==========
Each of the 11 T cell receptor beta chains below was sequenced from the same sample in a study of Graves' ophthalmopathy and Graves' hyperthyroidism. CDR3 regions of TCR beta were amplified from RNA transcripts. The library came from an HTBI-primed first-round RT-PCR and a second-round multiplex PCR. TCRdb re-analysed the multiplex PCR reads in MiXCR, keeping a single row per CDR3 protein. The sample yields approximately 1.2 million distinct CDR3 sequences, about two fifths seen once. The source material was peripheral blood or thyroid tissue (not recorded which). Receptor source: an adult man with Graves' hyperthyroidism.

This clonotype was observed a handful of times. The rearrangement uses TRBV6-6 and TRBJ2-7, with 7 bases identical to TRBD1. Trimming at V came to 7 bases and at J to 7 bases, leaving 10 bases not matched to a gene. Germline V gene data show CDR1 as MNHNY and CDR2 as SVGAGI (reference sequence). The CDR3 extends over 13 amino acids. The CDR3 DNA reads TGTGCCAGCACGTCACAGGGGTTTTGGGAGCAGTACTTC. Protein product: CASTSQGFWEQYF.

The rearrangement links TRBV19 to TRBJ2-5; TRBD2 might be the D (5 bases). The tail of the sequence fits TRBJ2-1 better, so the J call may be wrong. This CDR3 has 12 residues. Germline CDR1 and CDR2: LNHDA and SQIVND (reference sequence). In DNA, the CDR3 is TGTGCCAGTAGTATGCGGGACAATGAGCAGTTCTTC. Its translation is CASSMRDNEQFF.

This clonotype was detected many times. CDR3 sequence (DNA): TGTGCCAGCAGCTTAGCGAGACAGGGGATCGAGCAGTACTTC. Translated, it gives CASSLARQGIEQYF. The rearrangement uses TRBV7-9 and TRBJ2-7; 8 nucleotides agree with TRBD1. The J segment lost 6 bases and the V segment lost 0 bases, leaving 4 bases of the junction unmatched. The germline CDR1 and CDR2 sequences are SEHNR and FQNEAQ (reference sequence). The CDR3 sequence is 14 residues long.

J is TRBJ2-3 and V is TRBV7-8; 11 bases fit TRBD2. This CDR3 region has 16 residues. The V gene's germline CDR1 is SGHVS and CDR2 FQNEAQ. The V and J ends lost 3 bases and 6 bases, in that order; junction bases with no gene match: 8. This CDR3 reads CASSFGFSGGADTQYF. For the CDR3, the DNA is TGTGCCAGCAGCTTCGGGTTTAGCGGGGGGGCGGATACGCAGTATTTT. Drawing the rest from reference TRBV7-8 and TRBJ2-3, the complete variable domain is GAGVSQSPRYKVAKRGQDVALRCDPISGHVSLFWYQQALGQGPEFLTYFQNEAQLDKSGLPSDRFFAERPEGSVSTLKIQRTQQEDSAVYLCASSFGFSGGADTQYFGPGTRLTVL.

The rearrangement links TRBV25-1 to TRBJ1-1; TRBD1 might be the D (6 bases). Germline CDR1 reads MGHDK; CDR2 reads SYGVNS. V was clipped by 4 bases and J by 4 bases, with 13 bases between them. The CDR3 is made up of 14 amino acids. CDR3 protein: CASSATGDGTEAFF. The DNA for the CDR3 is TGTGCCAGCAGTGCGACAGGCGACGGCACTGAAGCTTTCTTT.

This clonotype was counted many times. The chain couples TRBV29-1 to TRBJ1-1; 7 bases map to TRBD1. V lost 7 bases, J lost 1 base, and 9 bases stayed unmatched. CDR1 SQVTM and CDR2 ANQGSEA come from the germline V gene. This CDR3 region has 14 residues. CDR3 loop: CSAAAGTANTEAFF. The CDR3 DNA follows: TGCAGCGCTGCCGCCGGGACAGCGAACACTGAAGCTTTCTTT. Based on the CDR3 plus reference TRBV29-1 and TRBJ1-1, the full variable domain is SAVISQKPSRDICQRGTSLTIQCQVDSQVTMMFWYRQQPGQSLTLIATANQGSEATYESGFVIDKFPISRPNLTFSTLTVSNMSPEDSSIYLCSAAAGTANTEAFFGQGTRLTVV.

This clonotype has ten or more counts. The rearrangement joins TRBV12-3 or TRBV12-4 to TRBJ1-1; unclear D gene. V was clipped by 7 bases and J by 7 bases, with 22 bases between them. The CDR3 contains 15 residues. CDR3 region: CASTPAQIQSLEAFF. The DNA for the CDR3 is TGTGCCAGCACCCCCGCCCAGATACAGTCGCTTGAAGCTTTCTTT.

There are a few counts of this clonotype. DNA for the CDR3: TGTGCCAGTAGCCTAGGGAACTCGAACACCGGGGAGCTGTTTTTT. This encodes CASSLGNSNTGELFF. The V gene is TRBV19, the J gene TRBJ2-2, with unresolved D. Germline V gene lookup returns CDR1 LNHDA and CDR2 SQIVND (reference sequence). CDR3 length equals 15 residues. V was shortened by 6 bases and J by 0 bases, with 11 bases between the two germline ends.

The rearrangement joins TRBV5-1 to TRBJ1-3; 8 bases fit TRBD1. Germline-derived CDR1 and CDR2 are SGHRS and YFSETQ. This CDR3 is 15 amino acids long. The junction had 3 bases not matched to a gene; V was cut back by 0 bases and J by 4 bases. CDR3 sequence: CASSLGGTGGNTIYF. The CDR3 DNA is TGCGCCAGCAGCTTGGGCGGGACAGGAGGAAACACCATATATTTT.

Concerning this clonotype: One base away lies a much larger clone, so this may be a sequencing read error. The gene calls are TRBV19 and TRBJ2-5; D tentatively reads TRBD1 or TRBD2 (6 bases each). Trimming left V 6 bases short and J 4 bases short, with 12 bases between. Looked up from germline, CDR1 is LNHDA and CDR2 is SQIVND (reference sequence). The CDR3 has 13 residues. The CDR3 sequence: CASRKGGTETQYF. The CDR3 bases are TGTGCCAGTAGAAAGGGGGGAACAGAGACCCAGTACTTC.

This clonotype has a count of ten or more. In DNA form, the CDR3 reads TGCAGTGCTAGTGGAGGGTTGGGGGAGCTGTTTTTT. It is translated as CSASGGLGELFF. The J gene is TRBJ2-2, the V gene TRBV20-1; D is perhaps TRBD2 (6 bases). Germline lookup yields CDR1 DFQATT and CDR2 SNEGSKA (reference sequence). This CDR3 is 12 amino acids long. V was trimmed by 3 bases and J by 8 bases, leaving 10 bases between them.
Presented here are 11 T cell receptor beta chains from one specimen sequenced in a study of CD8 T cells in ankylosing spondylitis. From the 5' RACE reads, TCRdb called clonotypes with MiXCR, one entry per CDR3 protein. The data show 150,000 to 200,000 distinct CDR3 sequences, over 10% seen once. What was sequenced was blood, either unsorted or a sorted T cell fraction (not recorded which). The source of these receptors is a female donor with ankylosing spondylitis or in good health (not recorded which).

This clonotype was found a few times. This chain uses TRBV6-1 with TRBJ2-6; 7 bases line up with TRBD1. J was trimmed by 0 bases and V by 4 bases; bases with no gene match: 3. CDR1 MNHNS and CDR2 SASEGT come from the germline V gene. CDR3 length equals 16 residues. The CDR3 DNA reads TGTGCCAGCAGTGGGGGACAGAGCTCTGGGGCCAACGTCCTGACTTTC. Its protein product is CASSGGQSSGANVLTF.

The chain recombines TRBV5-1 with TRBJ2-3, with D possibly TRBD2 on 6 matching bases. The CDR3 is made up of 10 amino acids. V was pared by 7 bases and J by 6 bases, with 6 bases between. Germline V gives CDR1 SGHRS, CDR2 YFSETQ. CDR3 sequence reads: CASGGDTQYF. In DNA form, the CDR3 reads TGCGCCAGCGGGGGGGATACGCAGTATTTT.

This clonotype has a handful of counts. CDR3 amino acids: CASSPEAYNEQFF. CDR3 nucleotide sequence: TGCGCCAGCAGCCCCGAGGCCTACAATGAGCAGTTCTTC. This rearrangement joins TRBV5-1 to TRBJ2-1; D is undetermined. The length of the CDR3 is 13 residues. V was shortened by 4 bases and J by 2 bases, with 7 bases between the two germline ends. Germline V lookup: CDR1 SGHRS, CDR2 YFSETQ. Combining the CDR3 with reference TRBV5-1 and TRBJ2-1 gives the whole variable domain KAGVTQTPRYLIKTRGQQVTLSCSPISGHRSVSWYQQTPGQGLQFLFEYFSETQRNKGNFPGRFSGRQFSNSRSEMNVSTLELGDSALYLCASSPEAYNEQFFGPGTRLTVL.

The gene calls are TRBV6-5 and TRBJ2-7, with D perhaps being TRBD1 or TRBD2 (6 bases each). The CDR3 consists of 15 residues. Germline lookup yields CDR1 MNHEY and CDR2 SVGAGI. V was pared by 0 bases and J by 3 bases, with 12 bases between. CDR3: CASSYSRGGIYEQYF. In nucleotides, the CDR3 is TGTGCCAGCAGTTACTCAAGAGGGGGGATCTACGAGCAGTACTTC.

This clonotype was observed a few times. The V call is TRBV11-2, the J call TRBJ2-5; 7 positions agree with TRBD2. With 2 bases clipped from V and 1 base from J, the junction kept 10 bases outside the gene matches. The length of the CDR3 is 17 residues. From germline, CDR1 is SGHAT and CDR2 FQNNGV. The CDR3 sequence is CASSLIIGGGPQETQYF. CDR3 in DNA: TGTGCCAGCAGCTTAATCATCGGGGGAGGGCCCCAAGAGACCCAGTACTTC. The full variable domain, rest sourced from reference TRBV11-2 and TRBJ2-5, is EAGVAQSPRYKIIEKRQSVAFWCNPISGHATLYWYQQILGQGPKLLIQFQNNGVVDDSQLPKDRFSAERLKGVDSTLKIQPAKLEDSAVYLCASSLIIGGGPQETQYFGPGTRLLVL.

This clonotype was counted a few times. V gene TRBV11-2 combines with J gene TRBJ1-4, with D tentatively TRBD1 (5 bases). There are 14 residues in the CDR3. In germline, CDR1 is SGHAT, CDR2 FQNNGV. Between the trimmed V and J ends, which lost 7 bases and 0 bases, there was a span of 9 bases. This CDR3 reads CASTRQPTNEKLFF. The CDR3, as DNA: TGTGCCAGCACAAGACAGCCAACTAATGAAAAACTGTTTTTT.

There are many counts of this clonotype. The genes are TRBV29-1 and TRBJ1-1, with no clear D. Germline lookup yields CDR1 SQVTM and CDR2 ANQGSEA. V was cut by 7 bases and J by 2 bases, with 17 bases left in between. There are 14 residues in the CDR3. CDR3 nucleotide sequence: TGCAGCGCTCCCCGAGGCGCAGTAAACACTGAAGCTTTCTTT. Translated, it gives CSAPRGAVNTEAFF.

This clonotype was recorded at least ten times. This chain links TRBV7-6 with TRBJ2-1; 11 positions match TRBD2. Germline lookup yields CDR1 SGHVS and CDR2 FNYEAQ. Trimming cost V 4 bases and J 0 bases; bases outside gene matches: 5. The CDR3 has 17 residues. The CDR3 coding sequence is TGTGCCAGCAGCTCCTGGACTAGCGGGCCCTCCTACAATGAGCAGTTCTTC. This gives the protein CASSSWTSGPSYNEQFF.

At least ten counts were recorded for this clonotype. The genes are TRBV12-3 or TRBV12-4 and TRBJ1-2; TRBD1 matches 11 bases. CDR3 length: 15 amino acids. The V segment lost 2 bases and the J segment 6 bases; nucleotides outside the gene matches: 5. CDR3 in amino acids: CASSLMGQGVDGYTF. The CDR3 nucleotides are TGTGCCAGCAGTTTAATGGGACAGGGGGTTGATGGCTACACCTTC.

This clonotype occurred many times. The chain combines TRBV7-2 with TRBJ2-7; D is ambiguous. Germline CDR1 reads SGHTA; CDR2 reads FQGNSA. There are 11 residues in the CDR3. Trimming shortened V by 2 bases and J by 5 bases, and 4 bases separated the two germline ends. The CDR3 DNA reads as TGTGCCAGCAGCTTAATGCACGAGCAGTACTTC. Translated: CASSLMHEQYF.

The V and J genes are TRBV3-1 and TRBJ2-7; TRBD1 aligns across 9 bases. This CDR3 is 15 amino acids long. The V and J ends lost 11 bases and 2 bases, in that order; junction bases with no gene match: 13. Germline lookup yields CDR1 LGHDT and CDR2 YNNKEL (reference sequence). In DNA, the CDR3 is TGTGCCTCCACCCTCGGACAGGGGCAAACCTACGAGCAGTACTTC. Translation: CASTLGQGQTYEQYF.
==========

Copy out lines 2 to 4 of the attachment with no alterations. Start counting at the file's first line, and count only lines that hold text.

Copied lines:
This clonotype was observed a handful of times. The rearrangement uses TRBV6-6 and TRBJ2-7, with 7 bases identical to TRBD1. Trimming at V came to 7 bases and at J to 7 bases, leaving 10 bases not matched to a gene. Germline V gene data show CDR1 as MNHNY and CDR2 as SVGAGI (reference sequence). The CDR3 extends over 13 amino acids. The CDR3 DNA reads TGTGCCAGCACGTCACAGGGGTTTTGGGAGCAGTACTTC. Protein product: CASTSQGFWEQYF.

The rearrangement links TRBV19 to TRBJ2-5; TRBD2 might be the D (5 bases). The tail of the sequence fits TRBJ2-1 better, so the J call may be wrong. This CDR3 has 12 residues. Germline CDR1 and CDR2: LNHDA and SQIVND (reference sequence). In DNA, the CDR3 is TGTGCCAGTAGTATGCGGGACAATGAGCAGTTCTTC. Its translation is CASSMRDNEQFF.

This clonotype was detected many times. CDR3 sequence (DNA): TGTGCCAGCAGCTTAGCGAGACAGGGGATCGAGCAGTACTTC. Translated, it gives CASSLARQGIEQYF. The rearrangement uses TRBV7-9 and TRBJ2-7; 8 nucleotides agree with TRBD1. The J segment lost 6 bases and the V segment lost 0 bases, leaving 4 bases of the junction unmatched. The germline CDR1 and CDR2 sequences are SEHNR and FQNEAQ (reference sequence). The CDR3 sequence is 14 residues long.